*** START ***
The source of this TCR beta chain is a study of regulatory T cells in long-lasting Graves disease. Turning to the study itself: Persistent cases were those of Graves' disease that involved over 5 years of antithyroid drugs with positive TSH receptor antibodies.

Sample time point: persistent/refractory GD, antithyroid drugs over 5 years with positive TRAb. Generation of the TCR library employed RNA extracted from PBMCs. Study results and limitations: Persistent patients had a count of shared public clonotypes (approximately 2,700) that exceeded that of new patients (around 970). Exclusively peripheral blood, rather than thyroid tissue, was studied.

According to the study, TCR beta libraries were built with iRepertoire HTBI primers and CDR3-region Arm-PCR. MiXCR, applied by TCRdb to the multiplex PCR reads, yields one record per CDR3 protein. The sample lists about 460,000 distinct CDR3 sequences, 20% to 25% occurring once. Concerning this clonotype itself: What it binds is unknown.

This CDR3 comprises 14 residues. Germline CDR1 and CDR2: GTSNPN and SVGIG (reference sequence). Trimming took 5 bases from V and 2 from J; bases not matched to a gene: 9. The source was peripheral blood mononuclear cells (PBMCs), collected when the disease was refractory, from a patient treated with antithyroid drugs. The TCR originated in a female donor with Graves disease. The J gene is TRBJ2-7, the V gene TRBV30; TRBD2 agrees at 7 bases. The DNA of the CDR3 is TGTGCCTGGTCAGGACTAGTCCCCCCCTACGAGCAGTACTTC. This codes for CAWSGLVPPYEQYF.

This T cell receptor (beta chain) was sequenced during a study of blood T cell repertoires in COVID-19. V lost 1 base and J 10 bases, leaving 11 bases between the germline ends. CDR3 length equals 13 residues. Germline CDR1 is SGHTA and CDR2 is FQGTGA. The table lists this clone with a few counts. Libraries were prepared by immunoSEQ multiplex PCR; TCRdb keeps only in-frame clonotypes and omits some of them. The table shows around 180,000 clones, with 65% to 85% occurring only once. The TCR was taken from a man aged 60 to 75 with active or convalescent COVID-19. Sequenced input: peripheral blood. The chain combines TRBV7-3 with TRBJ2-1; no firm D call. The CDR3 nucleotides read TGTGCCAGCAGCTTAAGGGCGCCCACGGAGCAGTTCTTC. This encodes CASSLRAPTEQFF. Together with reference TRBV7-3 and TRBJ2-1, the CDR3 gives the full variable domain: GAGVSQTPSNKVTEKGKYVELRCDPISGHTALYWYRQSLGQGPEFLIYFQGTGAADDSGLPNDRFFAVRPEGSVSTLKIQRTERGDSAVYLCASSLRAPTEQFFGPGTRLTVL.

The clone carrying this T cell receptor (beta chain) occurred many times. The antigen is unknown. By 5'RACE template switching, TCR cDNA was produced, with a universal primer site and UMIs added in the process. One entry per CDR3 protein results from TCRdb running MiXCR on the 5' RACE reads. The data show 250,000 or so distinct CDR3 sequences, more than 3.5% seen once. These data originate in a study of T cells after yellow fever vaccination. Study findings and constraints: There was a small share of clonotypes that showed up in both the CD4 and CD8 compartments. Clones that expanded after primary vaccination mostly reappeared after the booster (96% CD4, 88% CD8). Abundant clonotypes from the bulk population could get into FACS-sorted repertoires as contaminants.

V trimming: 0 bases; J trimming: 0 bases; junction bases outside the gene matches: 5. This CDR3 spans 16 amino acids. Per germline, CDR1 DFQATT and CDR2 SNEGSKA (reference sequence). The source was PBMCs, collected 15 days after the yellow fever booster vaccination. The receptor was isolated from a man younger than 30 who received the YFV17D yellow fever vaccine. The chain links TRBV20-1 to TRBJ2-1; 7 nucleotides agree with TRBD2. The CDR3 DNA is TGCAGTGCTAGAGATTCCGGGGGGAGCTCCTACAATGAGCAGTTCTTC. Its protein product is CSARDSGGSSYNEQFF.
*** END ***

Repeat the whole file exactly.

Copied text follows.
The source of this TCR beta chain is a study of regulatory T cells in long-lasting Graves disease. Turning to the study itself: Persistent cases were those of Graves' disease that involved over 5 years of antithyroid drugs with positive TSH receptor antibodies.

Sample time point: persistent/refractory GD, antithyroid drugs over 5 years with positive TRAb. Generation of the TCR library employed RNA extracted from PBMCs. Study results and limitations: Persistent patients had a count of shared public clonotypes (approximately 2,700) that exceeded that of new patients (around 970). Exclusively peripheral blood, rather than thyroid tissue, was studied.

According to the study, TCR beta libraries were built with iRepertoire HTBI primers and CDR3-region Arm-PCR. MiXCR, applied by TCRdb to the multiplex PCR reads, yields one record per CDR3 protein. The sample lists about 460,000 distinct CDR3 sequences, 20% to 25% occurring once. Concerning this clonotype itself: What it binds is unknown.

This CDR3 comprises 14 residues. Germline CDR1 and CDR2: GTSNPN and SVGIG (reference sequence). Trimming took 5 bases from V and 2 from J; bases not matched to a gene: 9. The source was peripheral blood mononuclear cells (PBMCs), collected when the disease was refractory, from a patient treated with antithyroid drugs. The TCR originated in a female donor with Graves disease. The J gene is TRBJ2-7, the V gene TRBV30; TRBD2 agrees at 7 bases. The DNA of the CDR3 is TGTGCCTGGTCAGGACTAGTCCCCCCCTACGAGCAGTACTTC. This codes for CAWSGLVPPYEQYF.

This T cell receptor (beta chain) was sequenced during a study of blood T cell repertoires in COVID-19. V lost 1 base and J 10 bases, leaving 11 bases between the germline ends. CDR3 length equals 13 residues. Germline CDR1 is SGHTA and CDR2 is FQGTGA. The table lists this clone with a few counts. Libraries were prepared by immunoSEQ multiplex PCR; TCRdb keeps only in-frame clonotypes and omits some of them. The table shows around 180,000 clones, with 65% to 85% occurring only once. The TCR was taken from a man aged 60 to 75 with active or convalescent COVID-19. Sequenced input: peripheral blood. The chain combines TRBV7-3 with TRBJ2-1; no firm D call. The CDR3 nucleotides read TGTGCCAGCAGCTTAAGGGCGCCCACGGAGCAGTTCTTC. This encodes CASSLRAPTEQFF. Together with reference TRBV7-3 and TRBJ2-1, the CDR3 gives the full variable domain: GAGVSQTPSNKVTEKGKYVELRCDPISGHTALYWYRQSLGQGPEFLIYFQGTGAADDSGLPNDRFFAVRPEGSVSTLKIQRTERGDSAVYLCASSLRAPTEQFFGPGTRLTVL.

The clone carrying this T cell receptor (beta chain) occurred many times. The antigen is unknown. By 5'RACE template switching, TCR cDNA was produced, with a universal primer site and UMIs added in the process. One entry per CDR3 protein results from TCRdb running MiXCR on the 5' RACE reads. The data show 250,000 or so distinct CDR3 sequences, more than 3.5% seen once. These data originate in a study of T cells after yellow fever vaccination. Study findings and constraints: There was a small share of clonotypes that showed up in both the CD4 and CD8 compartments. Clones that expanded after primary vaccination mostly reappeared after the booster (96% CD4, 88% CD8). Abundant clonotypes from the bulk population could get into FACS-sorted repertoires as contaminants.

V trimming: 0 bases; J trimming: 0 bases; junction bases outside the gene matches: 5. This CDR3 spans 16 amino acids. Per germline, CDR1 DFQATT and CDR2 SNEGSKA (reference sequence). The source was PBMCs, collected 15 days after the yellow fever booster vaccination. The receptor was isolated from a man younger than 30 who received the YFV17D yellow fever vaccine. The chain links TRBV20-1 to TRBJ2-1; 7 nucleotides agree with TRBD2. The CDR3 DNA is TGCAGTGCTAGAGATTCCGGGGGGAGCTCCTACAATGAGCAGTTCTTC. Its protein product is CSARDSGGSSYNEQFF.